“But regardless,” he insisted emphatically, and not for the first time, “war is stupid.” Which is also true, I conceded. Though perhaps only true in the same vein that, to paraphrase Winston Churchill, democracy is the worst form of government. Except, that is, for all the others.
Here’s another work-in-progress (WIP) post. It’s passage from what will eventually be my break-out novel — if I ever win the lottery and actually have the chance to write the damn thing, that is!
The scene is post-First World War — spring 1919. A Canadian officer on a fact-finding mission for one of the many ancillary committees that constitute the Paris Peace Conference finds himself in a remote inn in rural Rumania. It’s night. He’s bored, and he’s tired, and he starts to amuse by thumbing through a tattered copy of Dracula that his traveling companion has left behind in their room. This is a book — he quickly advises us — very much not to his taste, but which he admits, nonetheless, that he has heard of before.
Okay, when I write it out like that in black and white it sounds kind of hokey, but it’s not another vampire book — really! It’s more about shifting layers of meaning — both textual and contextual. It’s about the kind of losses that can haunt families for generations. It’s a book mystery and a political thriller. And a spy novel. And probably a love story — or, more probably, a failed love story.
Whatever it’s about, here’s an early passage that I really like.
* * * * *
I remember Collins telling me that, no matter where he went, Dracula needed to rest amongst the soil of his native Transylvania — hence the crates of it he shipped to England when he made his voyage there. And that the satanic count’s existence was always a nocturnal one, roaming by night for his blood-prey and sleeping during the daytime — the sunlight being anathema to him — in his own coffin.
Such a creature would have felt right at home with us in the trenches it suddenly occurs to me, right down to the “deathly sickly odour . . . of old earth newly turned.” How we longed for the night, a cloak of darkness to hide the chronicle of our evil, life-taking excursions into that soulless, black no-man’s-land. And, like vampires, our best days were those we spent below ground, safe in the crypts of our dugouts. Our very own death-in-life. Buried alive with all the creatures of the ground about us, the dirt above constantly trickling down our collars, reclaiming our animated corpses to the earth grain by grain.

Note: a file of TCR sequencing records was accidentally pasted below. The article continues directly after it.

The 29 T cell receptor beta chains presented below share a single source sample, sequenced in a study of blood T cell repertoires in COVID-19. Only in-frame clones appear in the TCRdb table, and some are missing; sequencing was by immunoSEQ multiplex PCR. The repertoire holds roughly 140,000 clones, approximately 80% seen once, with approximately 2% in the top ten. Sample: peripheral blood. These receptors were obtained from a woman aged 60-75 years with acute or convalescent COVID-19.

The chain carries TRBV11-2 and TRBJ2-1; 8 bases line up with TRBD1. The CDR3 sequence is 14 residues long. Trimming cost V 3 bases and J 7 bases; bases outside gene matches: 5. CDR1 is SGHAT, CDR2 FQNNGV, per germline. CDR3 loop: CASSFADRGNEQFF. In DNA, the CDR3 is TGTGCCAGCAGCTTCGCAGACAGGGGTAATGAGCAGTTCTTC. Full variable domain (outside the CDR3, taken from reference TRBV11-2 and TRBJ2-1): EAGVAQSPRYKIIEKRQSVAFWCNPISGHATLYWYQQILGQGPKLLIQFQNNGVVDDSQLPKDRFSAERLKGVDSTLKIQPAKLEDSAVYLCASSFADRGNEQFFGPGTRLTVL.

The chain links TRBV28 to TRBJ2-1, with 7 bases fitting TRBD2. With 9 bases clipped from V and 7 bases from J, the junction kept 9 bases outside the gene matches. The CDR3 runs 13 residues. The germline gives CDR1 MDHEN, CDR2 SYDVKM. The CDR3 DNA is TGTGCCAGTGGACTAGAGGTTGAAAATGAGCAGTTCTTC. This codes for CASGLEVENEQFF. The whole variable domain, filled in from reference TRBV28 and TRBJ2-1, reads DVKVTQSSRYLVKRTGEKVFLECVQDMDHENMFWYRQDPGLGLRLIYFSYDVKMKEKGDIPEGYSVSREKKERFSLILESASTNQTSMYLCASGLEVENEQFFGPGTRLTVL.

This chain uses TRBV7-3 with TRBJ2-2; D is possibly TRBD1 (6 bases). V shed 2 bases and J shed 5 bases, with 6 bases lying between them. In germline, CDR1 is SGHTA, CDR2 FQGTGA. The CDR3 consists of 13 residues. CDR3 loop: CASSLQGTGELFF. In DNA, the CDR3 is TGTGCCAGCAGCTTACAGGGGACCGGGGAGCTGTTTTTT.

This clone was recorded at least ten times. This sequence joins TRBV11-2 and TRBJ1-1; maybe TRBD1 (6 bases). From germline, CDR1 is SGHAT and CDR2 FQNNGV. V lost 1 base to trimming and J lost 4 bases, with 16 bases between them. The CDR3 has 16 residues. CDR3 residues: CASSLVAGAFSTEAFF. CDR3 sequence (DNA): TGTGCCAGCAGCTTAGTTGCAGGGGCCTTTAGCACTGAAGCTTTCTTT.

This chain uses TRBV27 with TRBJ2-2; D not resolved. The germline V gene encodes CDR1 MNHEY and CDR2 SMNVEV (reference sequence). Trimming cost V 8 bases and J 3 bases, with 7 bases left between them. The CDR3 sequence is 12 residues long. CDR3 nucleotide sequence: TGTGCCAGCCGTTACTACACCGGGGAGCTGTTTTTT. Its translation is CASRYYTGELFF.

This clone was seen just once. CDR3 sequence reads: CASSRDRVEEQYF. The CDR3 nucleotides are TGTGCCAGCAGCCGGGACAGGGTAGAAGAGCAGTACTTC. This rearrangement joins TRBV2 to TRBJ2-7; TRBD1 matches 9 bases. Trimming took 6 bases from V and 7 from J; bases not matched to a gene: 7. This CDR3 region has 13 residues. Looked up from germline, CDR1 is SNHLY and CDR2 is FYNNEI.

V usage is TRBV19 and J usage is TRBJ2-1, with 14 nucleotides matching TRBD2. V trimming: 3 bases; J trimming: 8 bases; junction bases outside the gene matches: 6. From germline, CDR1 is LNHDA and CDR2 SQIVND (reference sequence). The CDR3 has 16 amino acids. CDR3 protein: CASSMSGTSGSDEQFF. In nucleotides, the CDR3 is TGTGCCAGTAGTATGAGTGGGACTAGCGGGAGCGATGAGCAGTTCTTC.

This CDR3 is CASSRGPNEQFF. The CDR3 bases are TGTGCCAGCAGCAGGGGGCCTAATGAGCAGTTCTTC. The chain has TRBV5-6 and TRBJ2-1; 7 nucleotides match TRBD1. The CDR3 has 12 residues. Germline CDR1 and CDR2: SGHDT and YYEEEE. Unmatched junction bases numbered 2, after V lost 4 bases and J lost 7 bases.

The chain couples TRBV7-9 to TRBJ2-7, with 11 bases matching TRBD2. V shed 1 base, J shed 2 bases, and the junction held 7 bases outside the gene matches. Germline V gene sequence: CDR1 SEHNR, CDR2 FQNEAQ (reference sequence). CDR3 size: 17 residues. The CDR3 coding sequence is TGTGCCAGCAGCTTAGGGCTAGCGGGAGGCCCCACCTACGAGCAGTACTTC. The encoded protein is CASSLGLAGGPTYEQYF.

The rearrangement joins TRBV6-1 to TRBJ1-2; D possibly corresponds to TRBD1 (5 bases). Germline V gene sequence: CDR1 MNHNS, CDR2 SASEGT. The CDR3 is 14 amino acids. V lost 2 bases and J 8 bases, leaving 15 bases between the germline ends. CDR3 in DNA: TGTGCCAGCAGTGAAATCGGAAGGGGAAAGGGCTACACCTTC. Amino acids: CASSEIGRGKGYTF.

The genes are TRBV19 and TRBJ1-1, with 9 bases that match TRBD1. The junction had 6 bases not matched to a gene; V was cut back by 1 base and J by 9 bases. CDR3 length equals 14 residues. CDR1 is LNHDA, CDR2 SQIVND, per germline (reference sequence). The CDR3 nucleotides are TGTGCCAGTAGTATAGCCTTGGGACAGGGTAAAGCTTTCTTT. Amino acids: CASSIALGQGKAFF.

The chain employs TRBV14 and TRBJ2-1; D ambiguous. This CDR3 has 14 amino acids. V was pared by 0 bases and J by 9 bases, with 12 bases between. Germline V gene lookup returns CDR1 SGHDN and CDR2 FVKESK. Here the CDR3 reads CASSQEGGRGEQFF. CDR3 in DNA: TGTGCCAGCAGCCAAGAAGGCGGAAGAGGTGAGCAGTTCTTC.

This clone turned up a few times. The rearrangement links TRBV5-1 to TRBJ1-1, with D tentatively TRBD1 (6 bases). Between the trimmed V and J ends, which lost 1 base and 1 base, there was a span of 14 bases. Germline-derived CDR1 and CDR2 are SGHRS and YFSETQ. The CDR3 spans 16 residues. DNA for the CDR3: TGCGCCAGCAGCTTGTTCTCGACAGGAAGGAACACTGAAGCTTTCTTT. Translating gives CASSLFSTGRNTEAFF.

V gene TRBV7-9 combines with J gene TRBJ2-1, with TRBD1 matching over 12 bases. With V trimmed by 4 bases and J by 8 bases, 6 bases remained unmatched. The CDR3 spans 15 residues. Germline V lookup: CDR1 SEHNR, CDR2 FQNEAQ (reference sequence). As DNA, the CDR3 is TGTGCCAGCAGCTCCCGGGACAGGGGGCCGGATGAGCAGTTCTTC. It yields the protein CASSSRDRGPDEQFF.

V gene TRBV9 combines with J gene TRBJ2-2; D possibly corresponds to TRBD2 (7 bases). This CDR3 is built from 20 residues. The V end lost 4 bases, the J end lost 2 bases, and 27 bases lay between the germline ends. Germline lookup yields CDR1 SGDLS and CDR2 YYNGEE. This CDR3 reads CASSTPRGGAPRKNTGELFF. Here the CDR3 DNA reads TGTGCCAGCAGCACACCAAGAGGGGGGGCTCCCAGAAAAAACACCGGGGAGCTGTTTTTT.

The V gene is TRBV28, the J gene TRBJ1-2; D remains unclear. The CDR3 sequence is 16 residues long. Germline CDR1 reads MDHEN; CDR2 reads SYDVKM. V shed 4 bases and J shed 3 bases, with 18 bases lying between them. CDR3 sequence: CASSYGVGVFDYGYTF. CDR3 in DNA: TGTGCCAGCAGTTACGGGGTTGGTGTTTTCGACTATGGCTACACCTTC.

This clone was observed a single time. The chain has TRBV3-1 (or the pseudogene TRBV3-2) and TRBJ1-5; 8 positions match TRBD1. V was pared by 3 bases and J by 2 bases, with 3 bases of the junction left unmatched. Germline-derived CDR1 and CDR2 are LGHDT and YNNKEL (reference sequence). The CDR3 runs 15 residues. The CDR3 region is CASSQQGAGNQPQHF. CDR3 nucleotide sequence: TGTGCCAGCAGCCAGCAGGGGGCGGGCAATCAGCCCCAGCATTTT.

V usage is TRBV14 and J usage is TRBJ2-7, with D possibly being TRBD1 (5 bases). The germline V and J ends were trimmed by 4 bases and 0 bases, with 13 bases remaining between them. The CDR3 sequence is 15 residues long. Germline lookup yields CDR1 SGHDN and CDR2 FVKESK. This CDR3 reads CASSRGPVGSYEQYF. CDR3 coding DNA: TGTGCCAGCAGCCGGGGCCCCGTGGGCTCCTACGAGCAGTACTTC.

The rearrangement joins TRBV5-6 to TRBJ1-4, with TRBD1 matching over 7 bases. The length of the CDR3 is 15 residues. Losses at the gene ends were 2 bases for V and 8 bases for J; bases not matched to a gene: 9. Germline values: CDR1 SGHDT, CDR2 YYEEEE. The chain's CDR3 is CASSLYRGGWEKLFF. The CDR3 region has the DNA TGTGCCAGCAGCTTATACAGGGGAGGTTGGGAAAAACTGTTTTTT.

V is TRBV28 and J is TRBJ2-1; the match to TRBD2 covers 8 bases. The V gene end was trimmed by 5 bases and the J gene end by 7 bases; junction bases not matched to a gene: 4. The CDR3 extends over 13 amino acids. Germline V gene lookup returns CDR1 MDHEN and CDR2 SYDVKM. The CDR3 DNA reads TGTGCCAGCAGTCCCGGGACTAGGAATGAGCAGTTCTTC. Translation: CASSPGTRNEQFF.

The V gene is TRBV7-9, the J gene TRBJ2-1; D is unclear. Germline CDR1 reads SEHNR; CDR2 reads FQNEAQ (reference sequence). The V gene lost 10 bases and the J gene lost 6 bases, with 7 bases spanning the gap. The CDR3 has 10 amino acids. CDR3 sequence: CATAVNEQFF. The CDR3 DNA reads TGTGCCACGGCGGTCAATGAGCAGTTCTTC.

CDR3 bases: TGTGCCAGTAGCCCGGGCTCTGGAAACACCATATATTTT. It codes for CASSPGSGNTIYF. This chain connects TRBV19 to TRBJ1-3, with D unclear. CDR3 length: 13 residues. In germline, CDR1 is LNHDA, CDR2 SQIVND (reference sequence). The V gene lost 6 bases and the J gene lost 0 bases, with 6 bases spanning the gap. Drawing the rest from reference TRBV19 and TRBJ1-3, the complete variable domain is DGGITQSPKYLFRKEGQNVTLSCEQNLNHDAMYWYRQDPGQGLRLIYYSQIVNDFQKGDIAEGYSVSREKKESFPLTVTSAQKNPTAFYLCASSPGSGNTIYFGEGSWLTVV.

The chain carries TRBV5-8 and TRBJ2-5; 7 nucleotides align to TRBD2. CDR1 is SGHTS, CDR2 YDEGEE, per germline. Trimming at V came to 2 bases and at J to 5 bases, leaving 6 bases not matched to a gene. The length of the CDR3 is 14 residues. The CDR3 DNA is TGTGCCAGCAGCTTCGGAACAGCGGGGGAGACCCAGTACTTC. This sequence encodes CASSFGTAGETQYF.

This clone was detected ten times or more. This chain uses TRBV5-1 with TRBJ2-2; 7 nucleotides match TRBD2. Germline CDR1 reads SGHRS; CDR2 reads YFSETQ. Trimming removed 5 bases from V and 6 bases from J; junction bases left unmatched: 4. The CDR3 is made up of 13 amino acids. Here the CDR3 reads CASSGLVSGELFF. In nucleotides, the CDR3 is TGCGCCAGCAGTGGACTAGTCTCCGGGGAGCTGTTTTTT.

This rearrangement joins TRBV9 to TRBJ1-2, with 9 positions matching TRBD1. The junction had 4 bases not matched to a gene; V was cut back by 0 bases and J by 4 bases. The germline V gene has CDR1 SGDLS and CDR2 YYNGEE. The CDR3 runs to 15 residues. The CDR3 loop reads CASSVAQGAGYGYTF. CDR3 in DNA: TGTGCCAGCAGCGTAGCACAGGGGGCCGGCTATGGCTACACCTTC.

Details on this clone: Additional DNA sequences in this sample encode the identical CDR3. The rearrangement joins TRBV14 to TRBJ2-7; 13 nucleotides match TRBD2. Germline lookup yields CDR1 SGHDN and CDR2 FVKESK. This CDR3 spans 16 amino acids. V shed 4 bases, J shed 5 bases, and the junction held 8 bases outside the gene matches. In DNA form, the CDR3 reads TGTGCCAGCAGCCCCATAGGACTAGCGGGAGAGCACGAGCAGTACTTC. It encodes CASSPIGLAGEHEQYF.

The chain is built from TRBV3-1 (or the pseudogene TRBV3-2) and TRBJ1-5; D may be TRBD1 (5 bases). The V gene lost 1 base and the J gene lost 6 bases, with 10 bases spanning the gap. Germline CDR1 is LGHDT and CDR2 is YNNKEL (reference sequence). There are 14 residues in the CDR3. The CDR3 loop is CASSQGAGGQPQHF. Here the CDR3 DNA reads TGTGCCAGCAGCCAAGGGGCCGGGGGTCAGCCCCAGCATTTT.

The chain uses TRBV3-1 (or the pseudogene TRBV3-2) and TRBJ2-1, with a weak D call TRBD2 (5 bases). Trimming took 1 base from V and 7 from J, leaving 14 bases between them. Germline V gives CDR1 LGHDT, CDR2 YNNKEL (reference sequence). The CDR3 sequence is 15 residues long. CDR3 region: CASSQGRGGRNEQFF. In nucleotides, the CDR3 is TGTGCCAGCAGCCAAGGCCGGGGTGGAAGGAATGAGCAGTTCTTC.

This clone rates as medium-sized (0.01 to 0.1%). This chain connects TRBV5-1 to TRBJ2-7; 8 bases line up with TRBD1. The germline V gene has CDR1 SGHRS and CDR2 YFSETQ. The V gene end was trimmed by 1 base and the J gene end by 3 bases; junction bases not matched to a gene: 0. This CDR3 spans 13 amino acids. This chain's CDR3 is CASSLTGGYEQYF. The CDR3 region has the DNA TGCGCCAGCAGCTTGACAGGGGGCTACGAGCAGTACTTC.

And, oh, how we despised the day. The rounds from the German guns ripping through our flesh like javelins of daylight through an army of ghoulish pre-dead as we poured over the parapets at dawn to the shrill warble of the attack whistle. And it was this clarion, we soon realized, that was further heralding the last vestiges of empire. An empire upon which, ironically, the sun was now setting. But the sun wasn’t setting on us those mornings. We were walking into it, ever eastward, like lambs to the slaughter, falling as it rose.
The day’s weariness is washing over me again. I sink deeper into the lumpy mattress with every breath. Deeper, sliding down now beneath consciousness, the pages of the book falling open in front of me. Deep enough that I’m soon swallowed up again by the blessed soil, as I had been at the front. Protected and vulnerable at once. A dreary, troglodyte Job, run to ground. And the darkness is one with the embrace of the damp earth, its profound sour chemistry returning all it encounters to loam, to vestigial mineral and first principles. Here, the darkness is the only truth, a void created not where there is no light, but where there has never been light. Yet I ache to see, if only to dress the scraping and scratching all around me in familiar guise, striping fear from sound. The darkness and the earth are suffocating and I am gulping for air to try to re-gain my bearings, closing my eyes against the darkness only to uncover yet another realm of pitch.
It’s in me now, the darkness and the fetid earth. It’s pouring in through my closed eyes, absorbing through my skin, being drawn deep into my lungs with every ever-more stifled breath. My encased body throbs at the pneumatic “thwump” of the incessant mortar fire above, the concussive force of each landfall pulling any remaining air from my trapped body. I am paralyzed. The weight of the darkness above me is the weight of the world, and, though blinded, I see him, nonetheless, recumbent atop his grotesque death-mound, deep within this private sepulchre.
Blinded as I am, all is awareness. I am compelled forward, toward him. His eyes, too, are closed, and I know if they open to me I will be lost completely, buried forever in this unending night. The fiend’s eyelids flutter and start to part and there is no mechanism by which I have the opportunity or strength to look away . . . .